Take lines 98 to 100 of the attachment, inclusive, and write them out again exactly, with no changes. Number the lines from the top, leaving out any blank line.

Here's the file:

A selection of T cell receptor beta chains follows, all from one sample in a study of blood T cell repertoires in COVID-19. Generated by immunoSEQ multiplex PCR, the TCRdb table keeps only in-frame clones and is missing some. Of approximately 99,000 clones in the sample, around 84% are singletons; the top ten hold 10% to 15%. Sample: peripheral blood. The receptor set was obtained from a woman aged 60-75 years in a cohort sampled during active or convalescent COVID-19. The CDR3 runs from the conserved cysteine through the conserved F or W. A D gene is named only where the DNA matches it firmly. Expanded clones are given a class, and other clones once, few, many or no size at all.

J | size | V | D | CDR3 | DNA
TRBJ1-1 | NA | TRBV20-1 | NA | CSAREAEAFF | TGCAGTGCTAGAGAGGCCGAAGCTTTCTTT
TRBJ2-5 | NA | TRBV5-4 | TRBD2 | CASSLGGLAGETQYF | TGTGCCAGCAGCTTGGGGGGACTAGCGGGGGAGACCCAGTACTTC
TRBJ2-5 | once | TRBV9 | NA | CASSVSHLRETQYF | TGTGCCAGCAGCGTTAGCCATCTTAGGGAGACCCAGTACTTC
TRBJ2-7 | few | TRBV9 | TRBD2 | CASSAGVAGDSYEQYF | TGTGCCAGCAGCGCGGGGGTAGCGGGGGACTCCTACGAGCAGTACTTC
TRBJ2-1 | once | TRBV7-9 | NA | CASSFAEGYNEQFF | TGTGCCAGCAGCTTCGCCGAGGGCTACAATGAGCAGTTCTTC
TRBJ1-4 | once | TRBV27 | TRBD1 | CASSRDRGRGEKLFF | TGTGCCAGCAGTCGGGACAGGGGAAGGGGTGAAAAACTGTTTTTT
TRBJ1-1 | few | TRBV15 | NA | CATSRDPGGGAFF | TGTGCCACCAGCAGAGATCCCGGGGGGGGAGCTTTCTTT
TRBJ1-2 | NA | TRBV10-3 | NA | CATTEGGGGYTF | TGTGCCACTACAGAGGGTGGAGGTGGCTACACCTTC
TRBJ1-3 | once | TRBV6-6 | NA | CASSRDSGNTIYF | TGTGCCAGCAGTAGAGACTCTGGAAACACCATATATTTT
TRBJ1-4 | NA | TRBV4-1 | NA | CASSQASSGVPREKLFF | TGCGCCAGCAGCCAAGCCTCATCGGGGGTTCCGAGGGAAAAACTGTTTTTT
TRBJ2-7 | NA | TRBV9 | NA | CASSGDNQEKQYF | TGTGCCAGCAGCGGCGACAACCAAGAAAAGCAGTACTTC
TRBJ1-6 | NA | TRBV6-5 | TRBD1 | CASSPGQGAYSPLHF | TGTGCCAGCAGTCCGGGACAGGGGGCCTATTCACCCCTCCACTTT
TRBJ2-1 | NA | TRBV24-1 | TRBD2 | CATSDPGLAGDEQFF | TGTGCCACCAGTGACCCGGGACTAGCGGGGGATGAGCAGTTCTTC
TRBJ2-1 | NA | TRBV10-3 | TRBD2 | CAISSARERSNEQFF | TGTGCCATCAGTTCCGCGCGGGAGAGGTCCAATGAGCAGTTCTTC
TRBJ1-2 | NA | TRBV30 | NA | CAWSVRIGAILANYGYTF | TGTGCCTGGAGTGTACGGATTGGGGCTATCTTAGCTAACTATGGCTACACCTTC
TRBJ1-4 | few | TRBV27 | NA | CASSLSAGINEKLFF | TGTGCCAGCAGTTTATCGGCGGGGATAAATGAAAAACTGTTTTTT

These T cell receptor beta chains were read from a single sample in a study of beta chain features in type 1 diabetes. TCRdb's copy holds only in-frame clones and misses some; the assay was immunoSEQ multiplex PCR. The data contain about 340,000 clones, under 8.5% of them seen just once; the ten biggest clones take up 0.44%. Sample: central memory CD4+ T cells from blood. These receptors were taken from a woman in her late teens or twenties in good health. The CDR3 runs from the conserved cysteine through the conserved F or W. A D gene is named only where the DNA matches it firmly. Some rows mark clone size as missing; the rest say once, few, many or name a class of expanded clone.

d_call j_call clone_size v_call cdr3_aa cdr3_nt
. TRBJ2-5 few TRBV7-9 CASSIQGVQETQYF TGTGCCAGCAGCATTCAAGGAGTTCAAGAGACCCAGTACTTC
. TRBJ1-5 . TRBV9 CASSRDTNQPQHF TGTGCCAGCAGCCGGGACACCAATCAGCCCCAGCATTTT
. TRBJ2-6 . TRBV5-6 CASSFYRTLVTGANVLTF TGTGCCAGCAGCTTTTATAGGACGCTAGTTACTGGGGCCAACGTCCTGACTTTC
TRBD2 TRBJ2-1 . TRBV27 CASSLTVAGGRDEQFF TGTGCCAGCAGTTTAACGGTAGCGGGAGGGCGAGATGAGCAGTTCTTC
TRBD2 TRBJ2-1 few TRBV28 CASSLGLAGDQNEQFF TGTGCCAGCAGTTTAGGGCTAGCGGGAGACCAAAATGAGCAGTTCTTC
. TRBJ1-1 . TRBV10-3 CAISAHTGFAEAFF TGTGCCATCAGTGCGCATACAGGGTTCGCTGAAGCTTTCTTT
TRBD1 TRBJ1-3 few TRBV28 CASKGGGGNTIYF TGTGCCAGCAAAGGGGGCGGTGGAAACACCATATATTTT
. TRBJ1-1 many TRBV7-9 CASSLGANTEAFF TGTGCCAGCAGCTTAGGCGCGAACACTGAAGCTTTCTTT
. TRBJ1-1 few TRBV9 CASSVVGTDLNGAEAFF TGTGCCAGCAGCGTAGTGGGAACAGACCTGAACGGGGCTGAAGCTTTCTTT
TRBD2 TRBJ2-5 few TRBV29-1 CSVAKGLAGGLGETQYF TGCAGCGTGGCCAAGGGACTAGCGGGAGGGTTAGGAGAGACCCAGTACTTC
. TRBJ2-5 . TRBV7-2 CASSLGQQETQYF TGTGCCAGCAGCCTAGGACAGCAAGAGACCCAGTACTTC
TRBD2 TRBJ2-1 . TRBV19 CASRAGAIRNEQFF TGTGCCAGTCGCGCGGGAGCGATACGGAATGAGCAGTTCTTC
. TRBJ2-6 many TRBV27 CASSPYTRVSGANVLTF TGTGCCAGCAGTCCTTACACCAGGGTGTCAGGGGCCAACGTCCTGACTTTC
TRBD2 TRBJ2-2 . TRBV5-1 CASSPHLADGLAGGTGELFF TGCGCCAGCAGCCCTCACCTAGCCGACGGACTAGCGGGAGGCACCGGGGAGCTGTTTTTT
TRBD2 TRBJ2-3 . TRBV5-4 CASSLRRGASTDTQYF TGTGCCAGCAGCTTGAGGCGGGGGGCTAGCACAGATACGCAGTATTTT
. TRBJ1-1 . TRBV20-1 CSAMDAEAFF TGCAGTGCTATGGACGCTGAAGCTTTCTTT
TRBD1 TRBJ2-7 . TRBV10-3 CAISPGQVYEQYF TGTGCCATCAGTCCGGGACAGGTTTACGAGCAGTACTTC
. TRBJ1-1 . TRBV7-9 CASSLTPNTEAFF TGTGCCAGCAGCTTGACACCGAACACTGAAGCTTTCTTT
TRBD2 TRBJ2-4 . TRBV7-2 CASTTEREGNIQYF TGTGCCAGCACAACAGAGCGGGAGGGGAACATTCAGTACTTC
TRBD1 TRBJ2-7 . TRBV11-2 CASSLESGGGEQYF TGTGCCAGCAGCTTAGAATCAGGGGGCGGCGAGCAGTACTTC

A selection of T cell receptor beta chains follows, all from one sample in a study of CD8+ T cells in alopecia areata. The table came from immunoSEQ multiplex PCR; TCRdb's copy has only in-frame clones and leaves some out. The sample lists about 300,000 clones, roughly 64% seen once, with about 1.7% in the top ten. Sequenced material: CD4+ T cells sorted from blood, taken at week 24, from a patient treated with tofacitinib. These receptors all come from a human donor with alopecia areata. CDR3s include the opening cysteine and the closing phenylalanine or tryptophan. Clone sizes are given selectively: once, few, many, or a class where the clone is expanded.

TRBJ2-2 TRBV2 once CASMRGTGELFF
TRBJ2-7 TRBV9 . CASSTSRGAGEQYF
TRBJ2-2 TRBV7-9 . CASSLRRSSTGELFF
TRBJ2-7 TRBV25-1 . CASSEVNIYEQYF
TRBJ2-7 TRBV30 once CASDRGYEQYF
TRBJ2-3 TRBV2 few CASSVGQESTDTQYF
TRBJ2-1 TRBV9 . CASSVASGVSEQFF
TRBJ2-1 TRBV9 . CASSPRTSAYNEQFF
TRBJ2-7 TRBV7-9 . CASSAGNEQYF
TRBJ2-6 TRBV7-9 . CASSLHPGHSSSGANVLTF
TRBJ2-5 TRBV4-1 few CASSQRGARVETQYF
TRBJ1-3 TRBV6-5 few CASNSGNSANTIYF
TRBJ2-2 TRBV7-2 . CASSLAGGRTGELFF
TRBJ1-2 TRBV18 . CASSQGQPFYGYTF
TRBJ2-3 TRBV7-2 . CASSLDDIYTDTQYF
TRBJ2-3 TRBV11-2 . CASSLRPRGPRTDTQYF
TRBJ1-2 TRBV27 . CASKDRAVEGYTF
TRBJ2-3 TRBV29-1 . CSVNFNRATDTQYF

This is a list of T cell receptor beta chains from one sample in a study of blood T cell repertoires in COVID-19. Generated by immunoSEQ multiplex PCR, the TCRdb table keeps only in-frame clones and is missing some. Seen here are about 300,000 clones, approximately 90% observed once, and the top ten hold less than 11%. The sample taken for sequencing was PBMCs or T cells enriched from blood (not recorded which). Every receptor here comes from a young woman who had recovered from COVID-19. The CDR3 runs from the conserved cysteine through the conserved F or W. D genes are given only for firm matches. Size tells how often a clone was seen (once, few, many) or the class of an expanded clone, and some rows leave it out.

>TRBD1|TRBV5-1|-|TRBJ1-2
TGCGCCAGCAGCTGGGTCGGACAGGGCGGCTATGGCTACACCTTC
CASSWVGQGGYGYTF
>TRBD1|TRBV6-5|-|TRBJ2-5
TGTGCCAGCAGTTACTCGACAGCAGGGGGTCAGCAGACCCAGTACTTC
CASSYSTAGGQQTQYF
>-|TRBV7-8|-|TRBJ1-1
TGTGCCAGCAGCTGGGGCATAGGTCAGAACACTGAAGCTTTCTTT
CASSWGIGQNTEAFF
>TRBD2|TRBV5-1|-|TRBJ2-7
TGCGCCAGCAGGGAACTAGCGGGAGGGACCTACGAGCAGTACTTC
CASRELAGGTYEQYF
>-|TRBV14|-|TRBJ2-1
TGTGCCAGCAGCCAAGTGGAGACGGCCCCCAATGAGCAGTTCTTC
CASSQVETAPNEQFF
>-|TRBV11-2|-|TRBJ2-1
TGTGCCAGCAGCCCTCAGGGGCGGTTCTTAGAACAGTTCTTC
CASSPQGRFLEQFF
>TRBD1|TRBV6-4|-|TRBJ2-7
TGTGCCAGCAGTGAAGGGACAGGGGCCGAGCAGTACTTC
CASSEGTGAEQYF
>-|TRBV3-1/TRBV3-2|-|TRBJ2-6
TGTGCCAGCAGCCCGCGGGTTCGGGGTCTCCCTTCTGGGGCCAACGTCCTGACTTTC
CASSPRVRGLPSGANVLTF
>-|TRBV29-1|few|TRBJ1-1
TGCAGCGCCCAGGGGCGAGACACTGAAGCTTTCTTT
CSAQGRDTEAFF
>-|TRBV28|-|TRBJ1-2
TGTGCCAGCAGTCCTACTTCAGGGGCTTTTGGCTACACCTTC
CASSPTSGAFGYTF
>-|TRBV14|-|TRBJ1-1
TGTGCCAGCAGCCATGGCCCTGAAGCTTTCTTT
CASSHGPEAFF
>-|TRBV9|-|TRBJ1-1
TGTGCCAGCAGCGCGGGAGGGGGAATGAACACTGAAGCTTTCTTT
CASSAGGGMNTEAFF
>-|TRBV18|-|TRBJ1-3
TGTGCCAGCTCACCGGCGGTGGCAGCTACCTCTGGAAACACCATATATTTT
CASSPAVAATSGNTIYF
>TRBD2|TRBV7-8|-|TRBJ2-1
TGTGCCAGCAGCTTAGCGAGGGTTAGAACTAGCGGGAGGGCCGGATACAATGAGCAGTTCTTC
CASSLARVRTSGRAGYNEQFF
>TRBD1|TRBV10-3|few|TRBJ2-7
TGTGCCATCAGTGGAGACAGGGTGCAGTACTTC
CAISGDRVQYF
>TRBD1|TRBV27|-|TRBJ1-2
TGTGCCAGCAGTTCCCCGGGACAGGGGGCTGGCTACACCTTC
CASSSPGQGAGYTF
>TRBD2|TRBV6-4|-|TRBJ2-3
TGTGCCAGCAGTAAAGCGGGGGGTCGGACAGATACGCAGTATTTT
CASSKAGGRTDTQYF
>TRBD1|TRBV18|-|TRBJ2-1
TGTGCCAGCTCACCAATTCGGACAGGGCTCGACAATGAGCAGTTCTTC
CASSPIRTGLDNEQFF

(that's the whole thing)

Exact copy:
TGTGCCAGCTCACCGGCGGTGGCAGCTACCTCTGGAAACACCATATATTTT
CASSPAVAATSGNTIYF
>TRBD2|TRBV7-8|-|TRBJ2-1